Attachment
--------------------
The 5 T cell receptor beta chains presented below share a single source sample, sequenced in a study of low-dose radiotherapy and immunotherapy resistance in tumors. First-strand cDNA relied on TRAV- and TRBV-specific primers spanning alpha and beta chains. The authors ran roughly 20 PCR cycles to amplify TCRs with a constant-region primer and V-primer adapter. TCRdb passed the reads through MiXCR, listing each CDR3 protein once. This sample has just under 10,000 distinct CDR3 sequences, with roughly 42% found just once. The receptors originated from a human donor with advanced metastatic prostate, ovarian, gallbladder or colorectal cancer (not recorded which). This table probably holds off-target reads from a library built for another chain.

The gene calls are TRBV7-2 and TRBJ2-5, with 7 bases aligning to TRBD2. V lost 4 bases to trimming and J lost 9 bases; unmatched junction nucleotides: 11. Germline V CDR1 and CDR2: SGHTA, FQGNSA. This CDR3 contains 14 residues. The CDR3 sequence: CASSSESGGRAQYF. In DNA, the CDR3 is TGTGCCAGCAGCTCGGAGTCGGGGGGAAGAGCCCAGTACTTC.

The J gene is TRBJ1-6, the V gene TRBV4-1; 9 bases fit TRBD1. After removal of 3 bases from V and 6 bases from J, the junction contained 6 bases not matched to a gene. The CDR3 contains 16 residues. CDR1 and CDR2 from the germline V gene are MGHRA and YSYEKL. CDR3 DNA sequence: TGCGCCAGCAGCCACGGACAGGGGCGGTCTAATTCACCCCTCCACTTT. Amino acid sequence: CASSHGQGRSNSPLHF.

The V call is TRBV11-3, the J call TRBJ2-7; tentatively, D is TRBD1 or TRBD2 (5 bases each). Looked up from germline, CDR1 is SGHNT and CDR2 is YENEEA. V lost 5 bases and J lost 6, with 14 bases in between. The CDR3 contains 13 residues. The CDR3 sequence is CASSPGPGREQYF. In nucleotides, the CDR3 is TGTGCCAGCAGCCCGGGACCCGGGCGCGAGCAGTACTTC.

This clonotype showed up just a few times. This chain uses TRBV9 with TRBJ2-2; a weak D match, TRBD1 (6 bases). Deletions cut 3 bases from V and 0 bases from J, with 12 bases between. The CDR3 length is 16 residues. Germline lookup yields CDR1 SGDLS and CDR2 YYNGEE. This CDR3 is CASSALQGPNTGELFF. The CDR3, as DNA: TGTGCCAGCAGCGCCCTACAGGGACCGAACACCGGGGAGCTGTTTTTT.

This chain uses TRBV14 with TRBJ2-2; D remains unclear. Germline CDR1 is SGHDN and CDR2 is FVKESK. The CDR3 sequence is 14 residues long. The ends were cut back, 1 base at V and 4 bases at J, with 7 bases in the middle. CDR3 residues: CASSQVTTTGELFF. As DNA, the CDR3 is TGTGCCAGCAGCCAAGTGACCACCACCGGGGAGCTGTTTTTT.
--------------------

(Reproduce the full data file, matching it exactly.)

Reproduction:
The 5 T cell receptor beta chains presented below share a single source sample, sequenced in a study of low-dose radiotherapy and immunotherapy resistance in tumors. First-strand cDNA relied on TRAV- and TRBV-specific primers spanning alpha and beta chains. The authors ran roughly 20 PCR cycles to amplify TCRs with a constant-region primer and V-primer adapter. TCRdb passed the reads through MiXCR, listing each CDR3 protein once. This sample has just under 10,000 distinct CDR3 sequences, with roughly 42% found just once. The receptors originated from a human donor with advanced metastatic prostate, ovarian, gallbladder or colorectal cancer (not recorded which). This table probably holds off-target reads from a library built for another chain.

The gene calls are TRBV7-2 and TRBJ2-5, with 7 bases aligning to TRBD2. V lost 4 bases to trimming and J lost 9 bases; unmatched junction nucleotides: 11. Germline V CDR1 and CDR2: SGHTA, FQGNSA. This CDR3 contains 14 residues. The CDR3 sequence: CASSSESGGRAQYF. In DNA, the CDR3 is TGTGCCAGCAGCTCGGAGTCGGGGGGAAGAGCCCAGTACTTC.

The J gene is TRBJ1-6, the V gene TRBV4-1; 9 bases fit TRBD1. After removal of 3 bases from V and 6 bases from J, the junction contained 6 bases not matched to a gene. The CDR3 contains 16 residues. CDR1 and CDR2 from the germline V gene are MGHRA and YSYEKL. CDR3 DNA sequence: TGCGCCAGCAGCCACGGACAGGGGCGGTCTAATTCACCCCTCCACTTT. Amino acid sequence: CASSHGQGRSNSPLHF.

The V call is TRBV11-3, the J call TRBJ2-7; tentatively, D is TRBD1 or TRBD2 (5 bases each). Looked up from germline, CDR1 is SGHNT and CDR2 is YENEEA. V lost 5 bases and J lost 6, with 14 bases in between. The CDR3 contains 13 residues. The CDR3 sequence is CASSPGPGREQYF. In nucleotides, the CDR3 is TGTGCCAGCAGCCCGGGACCCGGGCGCGAGCAGTACTTC.

This clonotype showed up just a few times. This chain uses TRBV9 with TRBJ2-2; a weak D match, TRBD1 (6 bases). Deletions cut 3 bases from V and 0 bases from J, with 12 bases between. The CDR3 length is 16 residues. Germline lookup yields CDR1 SGDLS and CDR2 YYNGEE. This CDR3 is CASSALQGPNTGELFF. The CDR3, as DNA: TGTGCCAGCAGCGCCCTACAGGGACCGAACACCGGGGAGCTGTTTTTT.

This chain uses TRBV14 with TRBJ2-2; D remains unclear. Germline CDR1 is SGHDN and CDR2 is FVKESK. The CDR3 sequence is 14 residues long. The ends were cut back, 1 base at V and 4 bases at J, with 7 bases in the middle. CDR3 residues: CASSQVTTTGELFF. As DNA, the CDR3 is TGTGCCAGCAGCCAAGTGACCACCACCGGGGAGCTGTTTTTT.